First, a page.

tick bite

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Related to tick bite: Lyme disease

tick bite

Etymology: ME, tike + AS, bitan, to bite
a puncture wound produced by the toothed beak of a blood-sucking tick, a small, tough-skinned arachnid. Ticks transmit several diseases to humans, and a few species carry a neurotoxin in their saliva that may cause ascending paralysis beginning in the legs. Nervousness, loss of appetite, tingling, and headache, followed by muscle pain and, in extreme cases, respiratory failure may occur. Symptoms often disappear when the attached tick is carefully removed with forceps. See also Lyme disease, Q fever, relapsing fever, Rocky Mountain spotted fever, tularemia.

tick bite

A wound produced by a bloodsucking tick. Adult ticks (and immature nymphs) may be vectors for infectious diseases, including Rocky Mountain spotted fever, Q fever, tularemia, borreliosis, babesiosis, ehrlichiosis, anaplasmosis, and Lyme disease. They can also produce tick paralysis, a disease that may mimic Guillain-Barré syndrome.

The bite itself may produce a localized reddened area of skin, which is typically of little importance. This area may be raised or slightly itchy.

Patient care

People who are exposed to environments where ticks proliferate (hikers, hunters, surveyors, or children and adults with more casual environmental exposures) should be educated about the importance of wearing clothing that leaves little skin exposed. The clothing should be pretreated with insect repellents or insecticides like permethrin. Adults and children over two should also apply repellent products like DEET, lemon eucalyptus oil, or picaridin directly to exposed skin. These products will prevent not only tick attachment but also other insect bites, e.g., by disease-causing mosquitoes. Attached ticks should be removed from the skin by taking a pair of small tweezers or forceps, grasping the tick firmly by the mouth parts, and pulling the insect directly out of the skin, leaving no body parts embedded.


Ticks should not be removed by burning them with matches, by soaking them in petroleum jelly, or by injecting the subcutaneous tissue beneath their mouth parts with lidocaine. None of these methods is effective, and some may be hazardous.
See also: bite

Patient discussion about tick bite

Q. I had a tick to bite me a few days ago now I have a headache on and off and feel nauseous and diarrhea My friend had a stomach virus last week is my symptoms coming from the tick or is it a coincidence

A. It sounds like the tick bite is just a coincidence. You probably caught a virus, not necessarily from your friend who was sick, but that's also a possibility. However, if the bad feeling doesn't go away, or your suddenly experience fever spikes, you should see a doctor, because you might have a bacterial infection that will need antibiotics.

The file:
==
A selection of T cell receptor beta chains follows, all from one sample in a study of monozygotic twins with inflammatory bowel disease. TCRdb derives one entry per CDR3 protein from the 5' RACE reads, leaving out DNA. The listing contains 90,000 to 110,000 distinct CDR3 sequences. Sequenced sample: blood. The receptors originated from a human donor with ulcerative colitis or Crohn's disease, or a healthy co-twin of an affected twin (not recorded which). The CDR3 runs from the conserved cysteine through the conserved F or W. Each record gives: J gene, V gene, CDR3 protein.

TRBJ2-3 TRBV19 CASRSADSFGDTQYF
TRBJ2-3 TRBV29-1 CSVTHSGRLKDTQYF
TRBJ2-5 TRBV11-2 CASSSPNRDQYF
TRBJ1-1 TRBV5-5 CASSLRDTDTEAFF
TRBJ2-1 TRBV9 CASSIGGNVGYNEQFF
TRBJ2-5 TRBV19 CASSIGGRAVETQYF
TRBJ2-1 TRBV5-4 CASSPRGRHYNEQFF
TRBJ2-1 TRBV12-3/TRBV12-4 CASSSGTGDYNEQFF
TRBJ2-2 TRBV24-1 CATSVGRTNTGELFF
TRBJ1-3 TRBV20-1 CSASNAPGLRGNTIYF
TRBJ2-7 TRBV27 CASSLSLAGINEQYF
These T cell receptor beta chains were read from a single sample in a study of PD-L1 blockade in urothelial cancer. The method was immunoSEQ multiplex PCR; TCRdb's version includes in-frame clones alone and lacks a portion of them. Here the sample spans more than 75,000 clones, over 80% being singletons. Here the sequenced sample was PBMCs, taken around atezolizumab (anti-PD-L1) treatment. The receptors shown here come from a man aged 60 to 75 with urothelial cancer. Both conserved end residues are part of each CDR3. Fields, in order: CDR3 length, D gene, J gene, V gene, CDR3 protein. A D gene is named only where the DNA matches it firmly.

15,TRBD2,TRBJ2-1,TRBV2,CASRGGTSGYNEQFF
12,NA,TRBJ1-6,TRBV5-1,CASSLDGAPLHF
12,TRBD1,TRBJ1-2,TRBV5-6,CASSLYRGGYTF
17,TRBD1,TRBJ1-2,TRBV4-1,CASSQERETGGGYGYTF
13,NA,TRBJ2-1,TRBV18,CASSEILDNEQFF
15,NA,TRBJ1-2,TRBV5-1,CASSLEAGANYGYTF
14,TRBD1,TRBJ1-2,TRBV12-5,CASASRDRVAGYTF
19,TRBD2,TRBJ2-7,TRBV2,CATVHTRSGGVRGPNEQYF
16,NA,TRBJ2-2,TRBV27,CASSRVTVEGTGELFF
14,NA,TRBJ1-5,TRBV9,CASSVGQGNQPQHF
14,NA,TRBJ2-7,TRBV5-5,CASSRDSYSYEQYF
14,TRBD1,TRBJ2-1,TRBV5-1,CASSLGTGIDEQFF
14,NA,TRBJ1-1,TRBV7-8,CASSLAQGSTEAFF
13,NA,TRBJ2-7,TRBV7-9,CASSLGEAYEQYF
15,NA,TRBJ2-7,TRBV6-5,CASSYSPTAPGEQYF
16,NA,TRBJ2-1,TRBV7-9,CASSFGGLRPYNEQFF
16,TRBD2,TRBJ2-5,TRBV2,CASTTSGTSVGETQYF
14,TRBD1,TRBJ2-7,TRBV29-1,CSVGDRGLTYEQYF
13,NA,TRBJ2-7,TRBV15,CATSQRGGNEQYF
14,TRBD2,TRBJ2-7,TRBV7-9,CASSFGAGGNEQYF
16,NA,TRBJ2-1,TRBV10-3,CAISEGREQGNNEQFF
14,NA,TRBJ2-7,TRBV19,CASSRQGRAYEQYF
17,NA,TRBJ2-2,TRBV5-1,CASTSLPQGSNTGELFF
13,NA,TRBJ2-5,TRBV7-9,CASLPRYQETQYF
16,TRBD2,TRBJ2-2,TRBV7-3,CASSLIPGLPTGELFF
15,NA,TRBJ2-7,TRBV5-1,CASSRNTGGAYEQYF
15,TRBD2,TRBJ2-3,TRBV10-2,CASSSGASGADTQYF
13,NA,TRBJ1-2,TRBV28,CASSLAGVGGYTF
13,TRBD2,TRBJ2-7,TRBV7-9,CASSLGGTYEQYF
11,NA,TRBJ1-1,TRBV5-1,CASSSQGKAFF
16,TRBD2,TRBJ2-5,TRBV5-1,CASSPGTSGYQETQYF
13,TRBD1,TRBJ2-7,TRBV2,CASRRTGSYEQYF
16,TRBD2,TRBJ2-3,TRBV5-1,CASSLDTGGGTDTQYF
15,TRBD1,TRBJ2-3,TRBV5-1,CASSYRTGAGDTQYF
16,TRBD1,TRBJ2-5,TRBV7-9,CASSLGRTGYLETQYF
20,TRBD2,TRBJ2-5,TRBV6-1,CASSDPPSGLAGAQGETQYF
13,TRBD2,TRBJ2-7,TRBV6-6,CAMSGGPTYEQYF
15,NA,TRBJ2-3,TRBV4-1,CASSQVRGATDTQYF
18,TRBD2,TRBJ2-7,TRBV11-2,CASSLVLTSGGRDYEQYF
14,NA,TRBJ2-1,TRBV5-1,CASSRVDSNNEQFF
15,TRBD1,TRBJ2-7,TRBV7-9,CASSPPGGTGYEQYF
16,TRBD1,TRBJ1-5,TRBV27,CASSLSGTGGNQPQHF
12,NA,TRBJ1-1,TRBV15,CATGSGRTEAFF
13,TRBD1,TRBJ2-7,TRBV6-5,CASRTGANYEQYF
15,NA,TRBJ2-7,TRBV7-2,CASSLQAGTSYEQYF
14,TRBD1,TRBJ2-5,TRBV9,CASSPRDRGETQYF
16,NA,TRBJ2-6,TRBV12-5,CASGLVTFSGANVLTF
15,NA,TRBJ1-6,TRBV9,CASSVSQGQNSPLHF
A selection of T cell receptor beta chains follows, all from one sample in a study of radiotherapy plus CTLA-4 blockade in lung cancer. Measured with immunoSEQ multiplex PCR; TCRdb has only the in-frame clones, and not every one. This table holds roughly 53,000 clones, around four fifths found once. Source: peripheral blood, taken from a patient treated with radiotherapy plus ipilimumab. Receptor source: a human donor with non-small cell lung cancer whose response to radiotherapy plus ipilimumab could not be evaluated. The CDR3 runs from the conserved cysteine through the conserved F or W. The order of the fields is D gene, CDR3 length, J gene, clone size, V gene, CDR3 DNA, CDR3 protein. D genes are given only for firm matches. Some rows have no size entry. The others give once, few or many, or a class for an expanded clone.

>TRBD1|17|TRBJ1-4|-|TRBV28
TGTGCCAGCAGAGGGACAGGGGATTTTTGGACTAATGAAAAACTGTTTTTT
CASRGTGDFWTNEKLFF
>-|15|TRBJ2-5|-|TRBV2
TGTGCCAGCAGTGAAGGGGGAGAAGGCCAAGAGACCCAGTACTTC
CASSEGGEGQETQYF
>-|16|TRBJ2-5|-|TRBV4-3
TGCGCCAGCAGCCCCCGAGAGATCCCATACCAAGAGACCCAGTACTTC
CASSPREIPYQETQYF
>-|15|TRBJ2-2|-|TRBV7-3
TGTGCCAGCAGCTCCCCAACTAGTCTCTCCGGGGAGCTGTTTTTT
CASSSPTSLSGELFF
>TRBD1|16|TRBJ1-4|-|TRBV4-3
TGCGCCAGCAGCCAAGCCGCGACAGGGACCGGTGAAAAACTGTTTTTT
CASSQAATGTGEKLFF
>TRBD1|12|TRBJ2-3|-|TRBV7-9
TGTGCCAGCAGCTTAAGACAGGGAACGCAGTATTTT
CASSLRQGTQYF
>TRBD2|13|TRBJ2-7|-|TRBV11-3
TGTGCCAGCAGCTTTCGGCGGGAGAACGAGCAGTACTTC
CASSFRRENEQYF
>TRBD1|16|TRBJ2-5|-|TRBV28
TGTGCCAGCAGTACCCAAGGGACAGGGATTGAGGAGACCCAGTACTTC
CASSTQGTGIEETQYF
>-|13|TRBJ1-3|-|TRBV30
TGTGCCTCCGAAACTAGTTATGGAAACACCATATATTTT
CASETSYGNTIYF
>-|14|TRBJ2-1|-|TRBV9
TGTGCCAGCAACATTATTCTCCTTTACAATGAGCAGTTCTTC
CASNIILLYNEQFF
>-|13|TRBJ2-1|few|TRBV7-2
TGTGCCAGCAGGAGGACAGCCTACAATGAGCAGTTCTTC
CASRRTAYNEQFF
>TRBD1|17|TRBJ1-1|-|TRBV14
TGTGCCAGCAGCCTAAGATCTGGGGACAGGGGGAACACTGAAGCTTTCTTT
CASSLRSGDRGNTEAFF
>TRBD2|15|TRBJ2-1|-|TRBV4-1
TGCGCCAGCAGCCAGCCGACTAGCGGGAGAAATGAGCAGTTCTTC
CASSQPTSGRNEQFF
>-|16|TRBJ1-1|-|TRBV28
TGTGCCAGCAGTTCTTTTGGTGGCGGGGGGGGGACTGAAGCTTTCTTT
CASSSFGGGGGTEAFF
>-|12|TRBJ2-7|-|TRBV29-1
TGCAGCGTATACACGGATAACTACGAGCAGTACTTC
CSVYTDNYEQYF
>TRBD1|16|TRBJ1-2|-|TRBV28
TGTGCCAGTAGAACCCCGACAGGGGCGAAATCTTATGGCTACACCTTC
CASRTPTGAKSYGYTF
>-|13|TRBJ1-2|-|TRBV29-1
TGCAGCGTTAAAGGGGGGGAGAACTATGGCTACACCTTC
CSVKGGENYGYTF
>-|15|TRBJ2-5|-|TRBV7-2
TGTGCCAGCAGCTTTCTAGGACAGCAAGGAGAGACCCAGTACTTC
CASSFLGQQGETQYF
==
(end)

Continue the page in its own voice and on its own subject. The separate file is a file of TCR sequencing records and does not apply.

More discussions about tick bite
References in periodicals archive ?
An epidemic survey of tick bites among ground Self-Defense Forces members in Hokkaido [in Japanese].
The Infectious Diseases Society of America does not recommend systemic antibiotic prophylaxis following a tick bite.
Ixodes AG is delighted that the FDA has agreed on our phase III protocol according to Special Protocol Assessment (SPA) and given Ixogel[R] a QIDP designation, further affirming the importance of addressing the serious medical need related to Lyme Disease due to tick bites," says Gustave Huber, Ixodes Chief Executive Officer.
We believe that additional tick bites can make the allergy come back.
The meat allergy ''does not seem to be lifelong, but the caveat is, additional tick bites bring it back,'' Commins said.
Tourists should be given more information about tick bites and Lyme disease.
In some cases there is a rash at the location of the tick bite, similar to one you can get from a tick bite transmitting Lyme disease, but it does not always appear.
The diagnosis is relatively easy if there is a history of a tick bite and the characteristic round rash develops.
The most common symptom of Lyme disease - and often the only symptom - is a slowly expanding pink or reddish rash called erythema migrans, which gradually extends slowly outwards from the site of the tick bite.
The study sought to determine the effectiveness of Insect Shield-treated clothing for tick bite prevention among outdoor workers from the North Carolina Division of Water Quality (NCDWQ).
It can be transmitted to a human only via a tick bite.
Symptoms of Lyme disease can include a bull's-eye-shaped rash at the site of the tick bite, flu-like symptoms that won't go away, muscle soreness and joint swelling.